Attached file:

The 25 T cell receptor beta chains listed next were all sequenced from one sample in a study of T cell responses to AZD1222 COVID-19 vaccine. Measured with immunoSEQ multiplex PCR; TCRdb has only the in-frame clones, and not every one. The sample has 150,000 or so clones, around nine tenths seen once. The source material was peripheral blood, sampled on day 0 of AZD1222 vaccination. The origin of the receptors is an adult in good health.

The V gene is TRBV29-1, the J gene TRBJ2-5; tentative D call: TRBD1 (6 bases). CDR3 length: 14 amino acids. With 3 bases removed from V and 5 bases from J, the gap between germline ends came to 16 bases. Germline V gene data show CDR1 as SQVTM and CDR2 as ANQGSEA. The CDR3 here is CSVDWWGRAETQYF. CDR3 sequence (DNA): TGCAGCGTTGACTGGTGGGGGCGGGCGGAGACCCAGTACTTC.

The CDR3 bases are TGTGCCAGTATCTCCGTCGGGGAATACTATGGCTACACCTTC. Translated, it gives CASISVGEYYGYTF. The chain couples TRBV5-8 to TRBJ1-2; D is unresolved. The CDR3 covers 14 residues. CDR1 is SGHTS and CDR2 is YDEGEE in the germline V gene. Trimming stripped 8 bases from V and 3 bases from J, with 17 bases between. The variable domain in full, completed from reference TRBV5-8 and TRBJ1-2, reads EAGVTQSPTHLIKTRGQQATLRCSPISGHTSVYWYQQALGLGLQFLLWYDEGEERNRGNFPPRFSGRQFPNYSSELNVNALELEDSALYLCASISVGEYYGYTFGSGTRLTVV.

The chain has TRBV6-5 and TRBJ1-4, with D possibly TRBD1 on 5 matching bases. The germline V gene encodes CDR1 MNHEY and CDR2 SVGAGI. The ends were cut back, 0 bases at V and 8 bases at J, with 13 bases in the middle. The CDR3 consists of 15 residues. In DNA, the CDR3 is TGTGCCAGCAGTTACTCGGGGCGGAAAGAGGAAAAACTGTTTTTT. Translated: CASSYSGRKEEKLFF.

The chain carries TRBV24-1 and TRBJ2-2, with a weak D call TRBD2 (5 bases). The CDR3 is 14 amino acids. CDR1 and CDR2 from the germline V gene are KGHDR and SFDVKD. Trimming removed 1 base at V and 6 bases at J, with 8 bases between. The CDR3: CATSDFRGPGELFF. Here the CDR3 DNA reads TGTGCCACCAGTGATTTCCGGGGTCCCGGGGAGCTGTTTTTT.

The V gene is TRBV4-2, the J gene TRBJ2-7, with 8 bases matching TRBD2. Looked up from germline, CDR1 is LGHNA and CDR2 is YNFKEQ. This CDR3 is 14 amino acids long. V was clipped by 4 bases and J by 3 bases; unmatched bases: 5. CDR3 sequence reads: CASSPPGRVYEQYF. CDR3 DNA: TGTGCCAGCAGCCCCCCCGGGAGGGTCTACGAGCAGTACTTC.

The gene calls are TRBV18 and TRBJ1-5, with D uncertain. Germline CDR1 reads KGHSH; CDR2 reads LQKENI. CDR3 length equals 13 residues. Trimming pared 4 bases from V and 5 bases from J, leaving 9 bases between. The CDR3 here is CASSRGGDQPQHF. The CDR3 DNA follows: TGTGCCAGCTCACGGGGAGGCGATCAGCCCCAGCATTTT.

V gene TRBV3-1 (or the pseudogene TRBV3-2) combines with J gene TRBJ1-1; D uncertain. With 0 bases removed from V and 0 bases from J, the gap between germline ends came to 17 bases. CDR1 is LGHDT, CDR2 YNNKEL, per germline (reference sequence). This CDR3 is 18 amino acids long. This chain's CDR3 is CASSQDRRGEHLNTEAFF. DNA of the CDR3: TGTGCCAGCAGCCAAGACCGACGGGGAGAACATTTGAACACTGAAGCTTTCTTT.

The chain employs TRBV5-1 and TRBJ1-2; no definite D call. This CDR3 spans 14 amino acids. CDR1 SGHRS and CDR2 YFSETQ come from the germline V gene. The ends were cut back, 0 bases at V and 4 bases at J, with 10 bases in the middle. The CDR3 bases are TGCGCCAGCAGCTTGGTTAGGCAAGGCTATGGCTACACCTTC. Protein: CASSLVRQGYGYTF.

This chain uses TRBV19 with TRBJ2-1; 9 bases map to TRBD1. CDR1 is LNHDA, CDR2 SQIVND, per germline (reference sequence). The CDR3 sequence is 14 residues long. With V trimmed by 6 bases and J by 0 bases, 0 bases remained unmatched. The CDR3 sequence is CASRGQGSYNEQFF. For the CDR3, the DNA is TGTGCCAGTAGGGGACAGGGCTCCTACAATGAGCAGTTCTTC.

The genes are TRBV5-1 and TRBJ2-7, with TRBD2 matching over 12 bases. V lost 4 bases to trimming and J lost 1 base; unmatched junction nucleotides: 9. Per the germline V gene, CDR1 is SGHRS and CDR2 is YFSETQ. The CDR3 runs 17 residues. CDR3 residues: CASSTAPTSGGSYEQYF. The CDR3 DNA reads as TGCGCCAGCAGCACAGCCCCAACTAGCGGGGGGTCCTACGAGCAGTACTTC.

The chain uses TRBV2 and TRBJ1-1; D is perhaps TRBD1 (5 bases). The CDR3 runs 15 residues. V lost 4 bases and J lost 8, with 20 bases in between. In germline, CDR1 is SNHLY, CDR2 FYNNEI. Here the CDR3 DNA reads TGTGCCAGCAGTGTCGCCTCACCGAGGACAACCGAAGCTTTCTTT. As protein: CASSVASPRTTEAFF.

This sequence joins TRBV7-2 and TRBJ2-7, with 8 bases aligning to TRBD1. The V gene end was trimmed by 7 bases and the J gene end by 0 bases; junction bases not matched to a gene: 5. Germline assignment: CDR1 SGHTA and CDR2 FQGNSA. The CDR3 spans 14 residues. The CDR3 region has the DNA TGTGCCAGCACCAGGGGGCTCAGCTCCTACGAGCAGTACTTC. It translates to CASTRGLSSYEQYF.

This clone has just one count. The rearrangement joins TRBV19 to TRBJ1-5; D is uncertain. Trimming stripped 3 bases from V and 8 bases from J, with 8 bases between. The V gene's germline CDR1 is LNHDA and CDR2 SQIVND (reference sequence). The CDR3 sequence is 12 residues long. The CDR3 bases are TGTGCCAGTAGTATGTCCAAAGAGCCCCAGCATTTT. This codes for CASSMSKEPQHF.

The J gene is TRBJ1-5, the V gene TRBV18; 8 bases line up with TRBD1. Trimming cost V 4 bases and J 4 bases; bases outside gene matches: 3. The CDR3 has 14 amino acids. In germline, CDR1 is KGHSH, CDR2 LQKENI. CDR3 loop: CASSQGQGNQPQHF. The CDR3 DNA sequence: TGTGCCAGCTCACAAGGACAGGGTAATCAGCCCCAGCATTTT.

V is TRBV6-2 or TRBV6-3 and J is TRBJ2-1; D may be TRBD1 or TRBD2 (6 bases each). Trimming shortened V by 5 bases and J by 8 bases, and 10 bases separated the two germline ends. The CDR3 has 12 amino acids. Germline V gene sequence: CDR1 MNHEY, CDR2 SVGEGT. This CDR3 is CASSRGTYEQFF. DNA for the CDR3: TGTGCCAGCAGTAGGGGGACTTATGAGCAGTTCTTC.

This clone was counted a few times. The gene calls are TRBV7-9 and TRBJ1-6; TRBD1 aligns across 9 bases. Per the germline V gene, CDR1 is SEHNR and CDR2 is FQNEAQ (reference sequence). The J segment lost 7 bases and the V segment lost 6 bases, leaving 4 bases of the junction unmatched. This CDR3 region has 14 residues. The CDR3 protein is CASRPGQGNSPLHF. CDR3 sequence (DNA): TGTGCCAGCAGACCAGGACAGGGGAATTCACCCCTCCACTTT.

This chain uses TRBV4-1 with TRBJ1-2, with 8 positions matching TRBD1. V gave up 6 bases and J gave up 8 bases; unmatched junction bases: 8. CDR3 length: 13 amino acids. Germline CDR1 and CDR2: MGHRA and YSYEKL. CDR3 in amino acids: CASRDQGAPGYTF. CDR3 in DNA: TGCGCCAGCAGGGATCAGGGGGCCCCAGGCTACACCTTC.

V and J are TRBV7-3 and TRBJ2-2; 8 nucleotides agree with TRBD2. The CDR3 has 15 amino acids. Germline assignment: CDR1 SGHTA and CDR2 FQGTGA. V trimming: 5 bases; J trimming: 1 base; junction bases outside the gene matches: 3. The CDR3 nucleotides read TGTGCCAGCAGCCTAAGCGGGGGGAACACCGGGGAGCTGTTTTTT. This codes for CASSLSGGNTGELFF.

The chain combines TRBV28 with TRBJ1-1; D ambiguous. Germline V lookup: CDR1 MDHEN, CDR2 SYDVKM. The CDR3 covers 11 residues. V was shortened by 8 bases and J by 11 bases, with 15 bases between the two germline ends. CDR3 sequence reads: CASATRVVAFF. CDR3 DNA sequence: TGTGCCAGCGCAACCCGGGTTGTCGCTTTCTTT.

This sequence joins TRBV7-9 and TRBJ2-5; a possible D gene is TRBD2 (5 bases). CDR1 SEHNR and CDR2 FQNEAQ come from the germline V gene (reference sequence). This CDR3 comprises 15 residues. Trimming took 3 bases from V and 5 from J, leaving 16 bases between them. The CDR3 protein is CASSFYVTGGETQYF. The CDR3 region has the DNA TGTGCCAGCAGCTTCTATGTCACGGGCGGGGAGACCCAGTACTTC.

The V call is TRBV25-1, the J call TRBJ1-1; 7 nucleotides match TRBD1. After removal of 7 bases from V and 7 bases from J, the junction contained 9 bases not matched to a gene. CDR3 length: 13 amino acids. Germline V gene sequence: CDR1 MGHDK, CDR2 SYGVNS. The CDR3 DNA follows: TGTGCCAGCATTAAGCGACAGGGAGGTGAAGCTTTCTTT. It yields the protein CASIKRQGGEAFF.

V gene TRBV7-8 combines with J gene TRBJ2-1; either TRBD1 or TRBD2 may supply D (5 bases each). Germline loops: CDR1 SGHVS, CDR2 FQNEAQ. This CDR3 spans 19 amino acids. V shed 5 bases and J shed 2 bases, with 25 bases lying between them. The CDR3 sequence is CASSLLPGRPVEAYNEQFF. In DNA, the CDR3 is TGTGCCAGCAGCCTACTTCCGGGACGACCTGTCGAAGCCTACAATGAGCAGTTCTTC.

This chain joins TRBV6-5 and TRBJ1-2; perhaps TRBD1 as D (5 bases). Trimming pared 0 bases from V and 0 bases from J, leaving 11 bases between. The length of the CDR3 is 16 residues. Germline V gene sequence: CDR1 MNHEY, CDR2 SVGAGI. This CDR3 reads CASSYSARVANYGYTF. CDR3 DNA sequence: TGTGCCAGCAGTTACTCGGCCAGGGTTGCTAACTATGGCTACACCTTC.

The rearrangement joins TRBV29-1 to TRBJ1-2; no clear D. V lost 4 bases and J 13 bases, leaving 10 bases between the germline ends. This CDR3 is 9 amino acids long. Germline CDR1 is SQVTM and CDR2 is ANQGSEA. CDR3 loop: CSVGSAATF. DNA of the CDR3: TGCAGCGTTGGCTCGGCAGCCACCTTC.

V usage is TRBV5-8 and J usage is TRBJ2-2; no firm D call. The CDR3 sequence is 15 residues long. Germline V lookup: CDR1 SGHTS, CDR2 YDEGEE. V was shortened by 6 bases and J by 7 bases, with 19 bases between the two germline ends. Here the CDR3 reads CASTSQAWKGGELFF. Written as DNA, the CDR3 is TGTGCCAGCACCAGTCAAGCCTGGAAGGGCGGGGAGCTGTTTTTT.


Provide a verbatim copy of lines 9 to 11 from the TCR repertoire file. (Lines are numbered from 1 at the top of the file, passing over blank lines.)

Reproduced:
The chain employs TRBV5-1 and TRBJ1-2; no definite D call. This CDR3 spans 14 amino acids. CDR1 SGHRS and CDR2 YFSETQ come from the germline V gene. The ends were cut back, 0 bases at V and 4 bases at J, with 10 bases in the middle. The CDR3 bases are TGCGCCAGCAGCTTGGTTAGGCAAGGCTATGGCTACACCTTC. Protein: CASSLVRQGYGYTF.

This chain uses TRBV19 with TRBJ2-1; 9 bases map to TRBD1. CDR1 is LNHDA, CDR2 SQIVND, per germline (reference sequence). The CDR3 sequence is 14 residues long. With V trimmed by 6 bases and J by 0 bases, 0 bases remained unmatched. The CDR3 sequence is CASRGQGSYNEQFF. For the CDR3, the DNA is TGTGCCAGTAGGGGACAGGGCTCCTACAATGAGCAGTTCTTC.

The genes are TRBV5-1 and TRBJ2-7, with TRBD2 matching over 12 bases. V lost 4 bases to trimming and J lost 1 base; unmatched junction nucleotides: 9. Per the germline V gene, CDR1 is SGHRS and CDR2 is YFSETQ. The CDR3 runs 17 residues. CDR3 residues: CASSTAPTSGGSYEQYF. The CDR3 DNA reads as TGCGCCAGCAGCACAGCCCCAACTAGCGGGGGGTCCTACGAGCAGTACTTC.